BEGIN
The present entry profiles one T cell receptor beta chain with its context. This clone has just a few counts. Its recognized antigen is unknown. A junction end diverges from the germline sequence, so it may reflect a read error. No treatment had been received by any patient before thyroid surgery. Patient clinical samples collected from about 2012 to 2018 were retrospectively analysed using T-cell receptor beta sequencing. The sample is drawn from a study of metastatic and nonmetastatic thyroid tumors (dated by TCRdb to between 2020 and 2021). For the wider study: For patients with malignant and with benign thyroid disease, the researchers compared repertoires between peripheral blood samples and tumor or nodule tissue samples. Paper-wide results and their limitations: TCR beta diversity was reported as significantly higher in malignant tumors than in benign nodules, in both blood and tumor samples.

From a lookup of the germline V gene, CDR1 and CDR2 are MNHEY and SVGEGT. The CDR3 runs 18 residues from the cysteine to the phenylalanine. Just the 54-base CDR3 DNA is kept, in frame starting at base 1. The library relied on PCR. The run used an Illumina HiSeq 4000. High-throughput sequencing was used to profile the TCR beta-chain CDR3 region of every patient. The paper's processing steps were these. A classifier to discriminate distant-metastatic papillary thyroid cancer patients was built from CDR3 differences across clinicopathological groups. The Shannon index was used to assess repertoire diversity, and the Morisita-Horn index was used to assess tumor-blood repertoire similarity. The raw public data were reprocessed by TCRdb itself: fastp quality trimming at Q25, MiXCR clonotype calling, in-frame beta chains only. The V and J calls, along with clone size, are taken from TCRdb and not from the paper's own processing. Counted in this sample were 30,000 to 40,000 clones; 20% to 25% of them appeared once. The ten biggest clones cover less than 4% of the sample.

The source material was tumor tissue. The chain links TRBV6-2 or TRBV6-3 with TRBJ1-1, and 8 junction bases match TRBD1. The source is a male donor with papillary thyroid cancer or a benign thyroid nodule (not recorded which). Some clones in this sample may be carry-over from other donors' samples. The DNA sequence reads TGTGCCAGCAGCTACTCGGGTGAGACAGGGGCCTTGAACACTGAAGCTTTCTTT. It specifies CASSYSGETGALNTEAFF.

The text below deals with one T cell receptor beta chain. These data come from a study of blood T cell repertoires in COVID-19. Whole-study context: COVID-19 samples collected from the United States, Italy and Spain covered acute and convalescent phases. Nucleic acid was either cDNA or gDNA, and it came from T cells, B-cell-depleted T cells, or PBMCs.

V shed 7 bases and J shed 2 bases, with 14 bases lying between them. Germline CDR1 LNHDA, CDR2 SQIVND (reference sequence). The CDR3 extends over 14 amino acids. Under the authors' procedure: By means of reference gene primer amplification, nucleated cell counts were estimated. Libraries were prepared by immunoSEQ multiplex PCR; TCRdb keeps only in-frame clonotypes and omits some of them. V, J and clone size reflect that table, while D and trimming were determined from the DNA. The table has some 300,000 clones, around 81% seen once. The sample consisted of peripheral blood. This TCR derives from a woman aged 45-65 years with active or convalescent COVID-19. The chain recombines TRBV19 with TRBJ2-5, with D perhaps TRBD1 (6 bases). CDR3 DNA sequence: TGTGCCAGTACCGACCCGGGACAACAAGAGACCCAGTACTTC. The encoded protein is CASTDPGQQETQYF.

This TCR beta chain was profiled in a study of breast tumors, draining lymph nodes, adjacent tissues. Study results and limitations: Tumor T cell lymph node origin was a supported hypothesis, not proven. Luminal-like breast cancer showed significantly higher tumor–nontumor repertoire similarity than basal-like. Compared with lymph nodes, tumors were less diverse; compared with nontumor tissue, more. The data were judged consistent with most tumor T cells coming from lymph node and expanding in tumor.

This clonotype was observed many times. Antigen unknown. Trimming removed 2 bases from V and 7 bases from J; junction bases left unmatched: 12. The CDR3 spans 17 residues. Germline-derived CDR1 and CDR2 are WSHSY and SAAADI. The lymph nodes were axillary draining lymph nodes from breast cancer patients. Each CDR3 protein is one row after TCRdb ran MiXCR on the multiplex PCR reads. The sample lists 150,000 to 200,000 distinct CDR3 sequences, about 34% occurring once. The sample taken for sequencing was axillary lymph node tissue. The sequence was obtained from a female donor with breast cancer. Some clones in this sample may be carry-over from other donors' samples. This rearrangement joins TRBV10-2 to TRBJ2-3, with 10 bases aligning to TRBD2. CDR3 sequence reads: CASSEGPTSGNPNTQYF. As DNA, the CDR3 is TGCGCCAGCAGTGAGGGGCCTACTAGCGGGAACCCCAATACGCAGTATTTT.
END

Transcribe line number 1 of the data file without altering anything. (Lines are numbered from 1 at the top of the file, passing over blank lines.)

The present entry profiles one T cell receptor beta chain with its context. This clone has just a few counts. Its recognized antigen is unknown. A junction end diverges from the germline sequence, so it may reflect a read error. No treatment had been received by any patient before thyroid surgery. Patient clinical samples collected from about 2012 to 2018 were retrospectively analysed using T-cell receptor beta sequencing. The sample is drawn from a study of metastatic and nonmetastatic thyroid tumors (dated by TCRdb to between 2020 and 2021). For the wider study: For patients with malignant and with benign thyroid disease, the researchers compared repertoires between peripheral blood samples and tumor or nodule tissue samples. Paper-wide results and their limitations: TCR beta diversity was reported as significantly higher in malignant tumors than in benign nodules, in both blood and tumor samples.